What to Expect With Anterior Total Hip Replacement

Until recently, hip replacements were always performed using a posterior approach in which entry is made through the rear of the hip. Orthopedic surgeons now utilize the anterior approach which is made through the front of the hip. This approach has gained popularity as an effective alternative. hip replacement

Estimates indicate that approximately 20 percent of hip surgeons are performing anterior hip replacements as opposed to a mere handful in 2005. If your surgeon is recommending anterior hip replacement, here is an overview of what you can expect.

Difference between posterior and anterior approaches

For a posterior approach, the patient lies on his side and a six to eight inch incision is made from the buttocks to the outside of the hip. In contrast, the patient is on his back during the anterior approach, which requires only a four-inch incision just below the groin.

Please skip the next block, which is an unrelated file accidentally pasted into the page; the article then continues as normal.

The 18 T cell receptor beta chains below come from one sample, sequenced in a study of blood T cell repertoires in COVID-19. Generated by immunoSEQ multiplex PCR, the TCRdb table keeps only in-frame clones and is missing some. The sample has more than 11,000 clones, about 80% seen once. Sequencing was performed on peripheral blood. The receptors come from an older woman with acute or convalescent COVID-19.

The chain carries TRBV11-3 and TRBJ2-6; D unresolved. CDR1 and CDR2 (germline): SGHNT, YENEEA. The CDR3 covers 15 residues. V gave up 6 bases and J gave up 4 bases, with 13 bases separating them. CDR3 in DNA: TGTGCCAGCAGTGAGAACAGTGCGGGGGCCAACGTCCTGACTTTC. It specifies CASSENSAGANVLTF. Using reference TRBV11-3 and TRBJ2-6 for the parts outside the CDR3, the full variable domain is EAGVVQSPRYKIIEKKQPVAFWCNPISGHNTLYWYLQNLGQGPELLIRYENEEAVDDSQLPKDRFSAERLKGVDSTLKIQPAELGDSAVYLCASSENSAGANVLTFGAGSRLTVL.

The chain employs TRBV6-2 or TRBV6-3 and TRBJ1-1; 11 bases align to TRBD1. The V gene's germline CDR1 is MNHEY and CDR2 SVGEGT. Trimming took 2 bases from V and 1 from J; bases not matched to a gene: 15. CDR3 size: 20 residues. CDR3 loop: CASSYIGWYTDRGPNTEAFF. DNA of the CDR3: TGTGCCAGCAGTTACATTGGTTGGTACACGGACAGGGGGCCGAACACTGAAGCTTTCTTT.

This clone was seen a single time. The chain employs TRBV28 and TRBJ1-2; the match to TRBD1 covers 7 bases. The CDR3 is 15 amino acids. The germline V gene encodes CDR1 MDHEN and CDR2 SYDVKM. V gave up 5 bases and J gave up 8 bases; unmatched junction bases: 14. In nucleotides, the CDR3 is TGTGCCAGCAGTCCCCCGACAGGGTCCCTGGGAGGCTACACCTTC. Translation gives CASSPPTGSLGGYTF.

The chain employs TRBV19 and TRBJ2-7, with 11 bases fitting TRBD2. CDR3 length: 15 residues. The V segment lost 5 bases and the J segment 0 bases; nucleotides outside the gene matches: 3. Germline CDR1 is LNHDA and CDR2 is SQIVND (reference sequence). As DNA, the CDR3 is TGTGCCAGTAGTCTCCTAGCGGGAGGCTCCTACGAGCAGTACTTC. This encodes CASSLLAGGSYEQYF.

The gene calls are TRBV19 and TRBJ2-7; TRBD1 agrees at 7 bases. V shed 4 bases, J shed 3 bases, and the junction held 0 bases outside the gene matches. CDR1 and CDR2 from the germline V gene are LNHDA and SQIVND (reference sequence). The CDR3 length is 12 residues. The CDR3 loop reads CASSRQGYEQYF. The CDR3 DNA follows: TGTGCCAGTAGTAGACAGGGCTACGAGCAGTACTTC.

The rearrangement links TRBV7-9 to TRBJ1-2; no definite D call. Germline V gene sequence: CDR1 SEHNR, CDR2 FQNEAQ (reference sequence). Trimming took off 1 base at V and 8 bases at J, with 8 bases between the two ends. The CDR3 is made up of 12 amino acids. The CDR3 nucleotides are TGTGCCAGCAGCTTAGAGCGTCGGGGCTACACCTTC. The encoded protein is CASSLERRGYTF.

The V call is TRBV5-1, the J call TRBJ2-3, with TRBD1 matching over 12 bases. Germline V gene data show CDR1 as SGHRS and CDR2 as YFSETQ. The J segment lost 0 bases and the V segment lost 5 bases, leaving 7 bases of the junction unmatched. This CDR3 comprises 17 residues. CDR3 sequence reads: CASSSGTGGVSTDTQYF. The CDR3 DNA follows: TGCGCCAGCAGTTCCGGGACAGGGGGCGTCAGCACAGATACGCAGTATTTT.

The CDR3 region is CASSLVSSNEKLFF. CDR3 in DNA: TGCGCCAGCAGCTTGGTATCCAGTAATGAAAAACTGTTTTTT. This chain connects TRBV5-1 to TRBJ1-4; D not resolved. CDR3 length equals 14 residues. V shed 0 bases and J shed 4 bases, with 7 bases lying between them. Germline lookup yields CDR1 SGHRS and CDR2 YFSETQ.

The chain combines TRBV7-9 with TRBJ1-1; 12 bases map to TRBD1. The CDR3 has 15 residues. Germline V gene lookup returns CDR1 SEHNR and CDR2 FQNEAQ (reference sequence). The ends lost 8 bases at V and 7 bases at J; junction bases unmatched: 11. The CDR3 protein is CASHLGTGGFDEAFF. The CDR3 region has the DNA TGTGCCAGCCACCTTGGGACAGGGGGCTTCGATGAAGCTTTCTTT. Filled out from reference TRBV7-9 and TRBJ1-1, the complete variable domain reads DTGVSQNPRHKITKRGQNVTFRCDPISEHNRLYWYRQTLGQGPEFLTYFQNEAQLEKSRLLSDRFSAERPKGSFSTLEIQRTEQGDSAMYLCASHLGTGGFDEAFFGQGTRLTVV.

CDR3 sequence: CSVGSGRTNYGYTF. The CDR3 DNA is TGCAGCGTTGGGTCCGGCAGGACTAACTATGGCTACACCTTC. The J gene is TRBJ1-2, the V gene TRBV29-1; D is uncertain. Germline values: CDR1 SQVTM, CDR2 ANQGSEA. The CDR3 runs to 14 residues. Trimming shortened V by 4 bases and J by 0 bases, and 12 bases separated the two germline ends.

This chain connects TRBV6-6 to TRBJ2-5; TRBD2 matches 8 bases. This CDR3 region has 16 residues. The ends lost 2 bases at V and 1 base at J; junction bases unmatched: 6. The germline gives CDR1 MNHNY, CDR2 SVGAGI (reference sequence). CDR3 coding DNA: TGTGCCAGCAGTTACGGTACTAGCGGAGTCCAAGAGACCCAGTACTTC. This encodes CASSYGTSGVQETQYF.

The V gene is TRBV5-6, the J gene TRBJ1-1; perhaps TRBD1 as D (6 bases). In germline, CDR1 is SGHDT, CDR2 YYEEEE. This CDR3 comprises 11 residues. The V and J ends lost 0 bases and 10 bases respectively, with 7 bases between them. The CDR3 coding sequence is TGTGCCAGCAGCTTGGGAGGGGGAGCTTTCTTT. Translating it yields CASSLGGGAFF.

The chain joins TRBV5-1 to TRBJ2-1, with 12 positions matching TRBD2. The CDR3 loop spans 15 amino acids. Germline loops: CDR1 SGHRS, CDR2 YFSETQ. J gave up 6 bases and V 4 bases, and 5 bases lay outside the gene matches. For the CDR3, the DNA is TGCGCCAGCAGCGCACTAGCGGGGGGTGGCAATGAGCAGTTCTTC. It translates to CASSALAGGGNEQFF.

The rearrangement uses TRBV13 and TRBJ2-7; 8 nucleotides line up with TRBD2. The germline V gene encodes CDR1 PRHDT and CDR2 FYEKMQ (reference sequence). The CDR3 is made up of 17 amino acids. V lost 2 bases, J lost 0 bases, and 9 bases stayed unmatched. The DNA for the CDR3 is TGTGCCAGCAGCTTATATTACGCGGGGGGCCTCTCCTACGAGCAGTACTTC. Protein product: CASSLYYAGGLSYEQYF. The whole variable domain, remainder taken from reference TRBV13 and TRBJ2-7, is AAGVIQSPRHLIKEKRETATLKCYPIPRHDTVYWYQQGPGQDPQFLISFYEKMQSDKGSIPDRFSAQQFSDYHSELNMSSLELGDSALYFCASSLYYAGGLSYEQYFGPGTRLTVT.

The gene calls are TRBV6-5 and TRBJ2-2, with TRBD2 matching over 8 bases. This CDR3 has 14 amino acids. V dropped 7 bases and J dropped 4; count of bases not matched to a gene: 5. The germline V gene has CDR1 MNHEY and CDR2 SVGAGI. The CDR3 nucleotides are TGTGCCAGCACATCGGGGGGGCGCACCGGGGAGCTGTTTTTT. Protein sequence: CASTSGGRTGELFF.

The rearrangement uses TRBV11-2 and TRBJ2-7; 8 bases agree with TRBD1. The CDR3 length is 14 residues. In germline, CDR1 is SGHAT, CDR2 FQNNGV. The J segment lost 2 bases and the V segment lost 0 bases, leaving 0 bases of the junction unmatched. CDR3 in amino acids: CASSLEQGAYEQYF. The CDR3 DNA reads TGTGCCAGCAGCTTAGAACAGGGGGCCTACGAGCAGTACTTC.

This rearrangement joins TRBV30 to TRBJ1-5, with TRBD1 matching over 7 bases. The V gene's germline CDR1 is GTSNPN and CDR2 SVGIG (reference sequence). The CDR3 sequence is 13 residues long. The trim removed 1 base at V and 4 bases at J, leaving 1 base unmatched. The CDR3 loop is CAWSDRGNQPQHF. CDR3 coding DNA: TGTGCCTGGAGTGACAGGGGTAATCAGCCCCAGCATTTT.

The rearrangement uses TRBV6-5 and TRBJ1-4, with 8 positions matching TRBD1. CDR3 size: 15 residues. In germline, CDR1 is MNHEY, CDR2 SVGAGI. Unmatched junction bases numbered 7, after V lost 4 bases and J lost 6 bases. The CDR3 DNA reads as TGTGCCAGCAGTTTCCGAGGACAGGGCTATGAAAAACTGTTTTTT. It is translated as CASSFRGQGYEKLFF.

The surgeon performing a posterior approach must then split the gluteus maximus and detach other muscles at the back of the hip to reach the hip socket. By contrast, with an anterior approach the hip socket is accessed through a natural space between muscles, requiring no cutting.

Actual joint replacement

At this point, anterior hip replacement proceeds the same way as the posterior approach. The ball portion of the femur is removed and replaced with a metal stern and ball, while the cup portion, or acetabulum, is resurfaced and fitted with a new metal cup. All that remains is closing the incision, as opposed to the posterior approach in which cut and detached muscles must be repaired.


Since the muscles incur minimal trauma during anterior hip replacement, recovery is quicker and normal movements are not restricted. The procedure also reduces the chances of hip dislocation since no muscles have been detached and reattached.

Our surgeons stay current with all state-of-the-art orthopedic procedures. Contact Specialty Orthopaedic Surgery for answers to your questions about hip replacement surgery.

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